Top Republican takes aim at Secret Service reform

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Washington (CNN)Jason Chaffetz, the new chairman of the House Oversight Committee, doesn't mince words when it comes to the scandal-plagued and mistake-prone Secret Service.

The agency lacks leadership and proper training.
The No. 2 in command -- one of the only senior leaders left after a series of scandals and mistakes led to major bloodletting -- needs to go.
And the new director needs to be somebody from outside the agency.
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    In fact, Chaffetz, whose new post gives him broad power to investigate wide swaths of the federal government, plans to make Secret Service reform the topic of one of his first hearings.
    "I got more whistleblowers from the Secret Service than I do anywhere else. And if you look at that department and agency, it's the one place you can never, ever, ever make a mistake, ever," Chaffetz said in an interview. "And yet there is lack of clarity, rules of engagement are not understood. ... The more I look at it, the scarier it gets for me."
    Chaffetz said his zeal to reform the agency isn't partisan; he's working closely with the committee's top Democrat, Rep. Elijah Cummings.
    The Secret Service declined to comment.
    It's the kind of tough-but-fair approach he said he wants to bring to all the committee's work.
    As he breaks in the captain's chair, Chaffetz has turned to an unlikely role model for guidance, former Chairman Henry Waxman. The liberal California Democrat had a reputation as a wily investigator who regularly made big news during President George W. Bush's final two years in office.
    Chaffetz said he learned a lot by talking to Waxman. The most important takeaway: be tenacious.
    "He had a vision for where he was going. He would set the stage months in advance and understood ... the hearing itself was just a step in actually reforming government," Chaffetz said.
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    Chaffetz had the chance to display some of that tenacity Tuesday when the committee held its first hearing with inspector generals who have been stonewalled by the Obama administration.
    The Justice Department inspector general requested an organizational chart that could be found online, only to be given a completely redacted version by the department, Chaffetz said.
    The Peace Corps inspector general, he said, has been examining how the organization deals with sexual assaults but has been unable to access the corps' information.
    Last summer, 47 of the 72 inspector generals sent a letter to the committee complaining that the Obama administration has curtailed access to important data. Chaffetz said he hoped the hearing would shake loose more information from the administration.
    "If they want more money from Congress, if they want their budget from Congress, if they want their people confirmed in the Senate, they're going to have to solve this problem," Chaffetz said.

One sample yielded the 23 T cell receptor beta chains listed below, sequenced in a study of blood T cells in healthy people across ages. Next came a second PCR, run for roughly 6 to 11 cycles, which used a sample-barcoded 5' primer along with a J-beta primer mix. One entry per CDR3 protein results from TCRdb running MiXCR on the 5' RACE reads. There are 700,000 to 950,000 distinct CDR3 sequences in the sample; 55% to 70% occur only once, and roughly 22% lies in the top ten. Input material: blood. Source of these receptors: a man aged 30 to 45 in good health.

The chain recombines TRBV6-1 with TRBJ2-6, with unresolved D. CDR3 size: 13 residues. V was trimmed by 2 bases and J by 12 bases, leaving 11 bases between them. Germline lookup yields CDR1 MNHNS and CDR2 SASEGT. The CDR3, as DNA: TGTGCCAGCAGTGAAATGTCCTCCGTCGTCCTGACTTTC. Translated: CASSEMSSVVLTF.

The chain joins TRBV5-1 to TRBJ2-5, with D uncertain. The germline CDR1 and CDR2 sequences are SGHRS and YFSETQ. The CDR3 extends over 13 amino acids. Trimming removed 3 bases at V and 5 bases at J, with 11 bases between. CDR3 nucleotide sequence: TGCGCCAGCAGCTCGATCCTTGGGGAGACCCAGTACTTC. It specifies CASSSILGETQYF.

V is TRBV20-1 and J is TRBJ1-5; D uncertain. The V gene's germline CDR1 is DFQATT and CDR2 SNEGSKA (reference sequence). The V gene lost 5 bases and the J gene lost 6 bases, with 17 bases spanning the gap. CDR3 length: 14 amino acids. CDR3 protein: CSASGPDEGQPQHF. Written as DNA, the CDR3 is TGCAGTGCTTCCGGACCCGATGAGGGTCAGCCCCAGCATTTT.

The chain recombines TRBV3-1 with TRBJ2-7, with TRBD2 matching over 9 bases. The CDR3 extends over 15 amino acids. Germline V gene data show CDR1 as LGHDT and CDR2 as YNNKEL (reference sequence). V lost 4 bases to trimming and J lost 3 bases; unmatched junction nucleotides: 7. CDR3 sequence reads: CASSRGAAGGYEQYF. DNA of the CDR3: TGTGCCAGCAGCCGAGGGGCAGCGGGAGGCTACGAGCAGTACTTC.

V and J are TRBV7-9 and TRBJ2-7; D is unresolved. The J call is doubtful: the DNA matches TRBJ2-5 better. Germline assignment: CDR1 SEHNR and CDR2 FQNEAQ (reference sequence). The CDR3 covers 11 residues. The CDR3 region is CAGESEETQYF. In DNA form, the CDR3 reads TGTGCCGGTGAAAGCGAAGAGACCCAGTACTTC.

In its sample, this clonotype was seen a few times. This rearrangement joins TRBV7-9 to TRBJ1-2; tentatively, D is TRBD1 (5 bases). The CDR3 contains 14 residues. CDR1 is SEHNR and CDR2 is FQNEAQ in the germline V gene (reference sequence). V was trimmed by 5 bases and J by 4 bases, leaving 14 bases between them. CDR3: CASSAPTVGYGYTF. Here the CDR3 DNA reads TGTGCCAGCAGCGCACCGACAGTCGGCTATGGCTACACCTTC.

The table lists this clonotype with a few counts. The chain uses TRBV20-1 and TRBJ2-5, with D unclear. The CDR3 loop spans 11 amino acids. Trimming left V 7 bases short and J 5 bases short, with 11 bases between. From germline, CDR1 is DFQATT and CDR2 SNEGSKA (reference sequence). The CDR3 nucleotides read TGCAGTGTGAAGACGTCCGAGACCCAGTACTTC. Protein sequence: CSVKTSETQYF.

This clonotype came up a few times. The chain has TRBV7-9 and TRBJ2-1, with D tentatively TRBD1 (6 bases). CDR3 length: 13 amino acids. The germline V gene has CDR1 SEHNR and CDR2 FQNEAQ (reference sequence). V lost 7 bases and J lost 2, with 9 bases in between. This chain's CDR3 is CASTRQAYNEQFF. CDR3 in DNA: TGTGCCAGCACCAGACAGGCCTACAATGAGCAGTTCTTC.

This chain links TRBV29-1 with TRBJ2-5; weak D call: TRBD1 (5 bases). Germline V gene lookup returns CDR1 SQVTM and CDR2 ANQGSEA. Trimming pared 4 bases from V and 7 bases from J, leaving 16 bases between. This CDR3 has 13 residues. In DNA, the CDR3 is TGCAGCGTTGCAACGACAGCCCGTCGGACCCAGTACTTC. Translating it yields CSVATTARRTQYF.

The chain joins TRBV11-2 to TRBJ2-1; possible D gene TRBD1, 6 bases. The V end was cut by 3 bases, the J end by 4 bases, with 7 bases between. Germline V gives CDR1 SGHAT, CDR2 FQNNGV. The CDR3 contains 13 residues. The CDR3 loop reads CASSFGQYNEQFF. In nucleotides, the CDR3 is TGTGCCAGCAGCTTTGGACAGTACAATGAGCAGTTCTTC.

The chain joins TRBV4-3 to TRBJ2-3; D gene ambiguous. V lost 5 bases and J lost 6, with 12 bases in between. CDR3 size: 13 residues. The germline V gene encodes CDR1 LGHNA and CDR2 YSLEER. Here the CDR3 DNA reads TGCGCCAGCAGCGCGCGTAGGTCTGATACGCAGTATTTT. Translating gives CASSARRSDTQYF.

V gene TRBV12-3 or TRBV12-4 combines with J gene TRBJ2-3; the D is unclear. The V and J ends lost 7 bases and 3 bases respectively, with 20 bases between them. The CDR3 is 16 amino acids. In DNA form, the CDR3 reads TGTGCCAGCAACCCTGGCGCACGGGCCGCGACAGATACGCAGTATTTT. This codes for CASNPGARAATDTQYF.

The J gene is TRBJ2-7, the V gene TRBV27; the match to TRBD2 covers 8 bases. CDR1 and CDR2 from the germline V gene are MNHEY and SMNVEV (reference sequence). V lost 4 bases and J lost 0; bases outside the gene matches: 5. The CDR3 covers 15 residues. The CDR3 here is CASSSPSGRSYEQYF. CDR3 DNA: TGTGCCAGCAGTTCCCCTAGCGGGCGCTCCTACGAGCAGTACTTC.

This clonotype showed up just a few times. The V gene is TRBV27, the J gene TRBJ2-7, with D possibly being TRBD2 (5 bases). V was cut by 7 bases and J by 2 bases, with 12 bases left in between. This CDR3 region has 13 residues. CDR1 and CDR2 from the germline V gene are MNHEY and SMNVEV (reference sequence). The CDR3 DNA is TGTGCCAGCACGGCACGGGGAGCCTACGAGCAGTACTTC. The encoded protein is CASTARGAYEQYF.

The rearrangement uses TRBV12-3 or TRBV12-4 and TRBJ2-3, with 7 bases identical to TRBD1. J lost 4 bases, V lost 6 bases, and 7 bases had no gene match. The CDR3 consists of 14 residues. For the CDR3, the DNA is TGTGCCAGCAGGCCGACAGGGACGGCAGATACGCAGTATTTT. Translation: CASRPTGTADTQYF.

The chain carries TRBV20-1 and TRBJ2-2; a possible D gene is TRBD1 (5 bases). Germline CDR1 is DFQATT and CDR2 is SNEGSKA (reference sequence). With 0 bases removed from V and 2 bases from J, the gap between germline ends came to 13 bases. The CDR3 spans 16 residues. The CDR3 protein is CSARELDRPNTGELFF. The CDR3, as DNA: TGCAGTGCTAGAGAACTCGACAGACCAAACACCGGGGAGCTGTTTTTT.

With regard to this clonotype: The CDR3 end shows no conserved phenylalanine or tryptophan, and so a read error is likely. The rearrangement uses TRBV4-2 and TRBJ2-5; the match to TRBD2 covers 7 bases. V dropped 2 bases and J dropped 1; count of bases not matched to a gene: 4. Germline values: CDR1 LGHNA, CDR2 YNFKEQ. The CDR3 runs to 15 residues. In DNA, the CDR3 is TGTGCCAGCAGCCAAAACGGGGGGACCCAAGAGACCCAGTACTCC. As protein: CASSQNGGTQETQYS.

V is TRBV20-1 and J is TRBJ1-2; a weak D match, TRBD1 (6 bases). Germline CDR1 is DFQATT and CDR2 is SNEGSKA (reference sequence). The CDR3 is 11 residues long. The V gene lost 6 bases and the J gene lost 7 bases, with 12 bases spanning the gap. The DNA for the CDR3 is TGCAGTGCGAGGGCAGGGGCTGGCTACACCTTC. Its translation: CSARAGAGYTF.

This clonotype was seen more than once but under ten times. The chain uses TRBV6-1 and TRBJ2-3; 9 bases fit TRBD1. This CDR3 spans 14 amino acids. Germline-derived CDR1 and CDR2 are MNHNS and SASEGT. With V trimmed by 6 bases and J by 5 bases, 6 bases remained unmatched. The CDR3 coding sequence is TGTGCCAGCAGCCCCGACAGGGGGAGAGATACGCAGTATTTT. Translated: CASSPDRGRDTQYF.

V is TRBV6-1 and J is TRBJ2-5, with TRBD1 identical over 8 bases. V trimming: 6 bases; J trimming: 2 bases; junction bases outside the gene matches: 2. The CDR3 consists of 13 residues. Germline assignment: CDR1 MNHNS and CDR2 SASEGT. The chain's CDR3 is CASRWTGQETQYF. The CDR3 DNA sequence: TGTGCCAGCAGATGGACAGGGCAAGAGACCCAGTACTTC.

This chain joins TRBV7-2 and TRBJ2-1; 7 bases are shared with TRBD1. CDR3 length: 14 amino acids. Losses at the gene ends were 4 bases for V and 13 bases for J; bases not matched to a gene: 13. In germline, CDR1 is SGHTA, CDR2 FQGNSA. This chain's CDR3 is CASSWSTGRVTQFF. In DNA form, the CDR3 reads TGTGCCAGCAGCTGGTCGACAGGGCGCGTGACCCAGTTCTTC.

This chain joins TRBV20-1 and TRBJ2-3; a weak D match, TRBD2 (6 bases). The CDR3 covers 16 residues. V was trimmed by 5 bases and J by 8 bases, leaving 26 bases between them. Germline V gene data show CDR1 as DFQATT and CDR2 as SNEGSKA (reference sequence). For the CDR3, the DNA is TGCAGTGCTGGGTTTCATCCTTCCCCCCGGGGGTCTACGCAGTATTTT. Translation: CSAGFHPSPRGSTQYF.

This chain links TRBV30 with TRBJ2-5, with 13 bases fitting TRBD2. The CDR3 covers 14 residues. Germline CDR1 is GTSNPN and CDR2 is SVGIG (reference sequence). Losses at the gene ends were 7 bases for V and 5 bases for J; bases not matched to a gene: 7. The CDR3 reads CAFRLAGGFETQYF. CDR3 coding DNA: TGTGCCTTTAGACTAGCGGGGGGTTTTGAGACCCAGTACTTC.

Chaffetz's decision to hold his first hearing on the problems faced by inspector generals helps him on a couple of levels. It ingratiates him with the very officials whose job it is to identify problems inside the administration and allows him to poke the administration without appearing overly partisan.
    Chaffetz said he also plans to focus his efforts on information technology and privacy.
    "The federal government spends close to $100 billion [on technology] and it sucks. It doesn't even work. And so how is it that you can spend $100 billion dollars and get a very inferior product?" Chaffetz asked. "You have some agencies that are just now getting Windows 97. Microsoft doesn't even service that anymore and they're just acquiring it. So we've got these kind of horror stories that we've got to sort out."
    The committee is also going to delve into the debate over whether consumers should be able to encrypt their phones (Chaffetz thinks they should) and if the government should be able to track Americans geolocation (he thinks they shouldn't).
    "It's going to be a big push from the oversight committee. What is the government doing or not doing in terms of tracking you, following you, investigating you? And if you're suspicion-less, it should be none of the above," he said.
    The new chairman made some waves inside the Beltway with one of his first decisions, an order to remove the portraits of past chairs from the committee room and replace them with pictures of everyday Americans.
    It may not be a surprise then that Chaffetz doesn't plan on commissioning a portrait of himself, calling it "a waste of money."
    "They can get my cot or they can go on my Instagram and pull off a picture if they want," he said. "But no, I'm not going to sit for some painting. That's so 1800's. I'm not doing that."
    The cot might be more of a collector's item anyway. When Chaffetz first came to Washington in 2009, he made news by sleeping in his office to save money.
    Six years later and now a committee chairman, Chaffetz is still throwing down the cot at night and showering in the House gym in the morning. Perhaps proving that even life nearer the top of the Washington food chain still isn't all that glamorous.
    "Look it's an honor and privilege to serve here," he said. "But yeah, when your wife and kids are back (a) couple thousand miles away and you turn off that light at night and you're all there by yourself sleeping in a closet, eh, maybe not the best."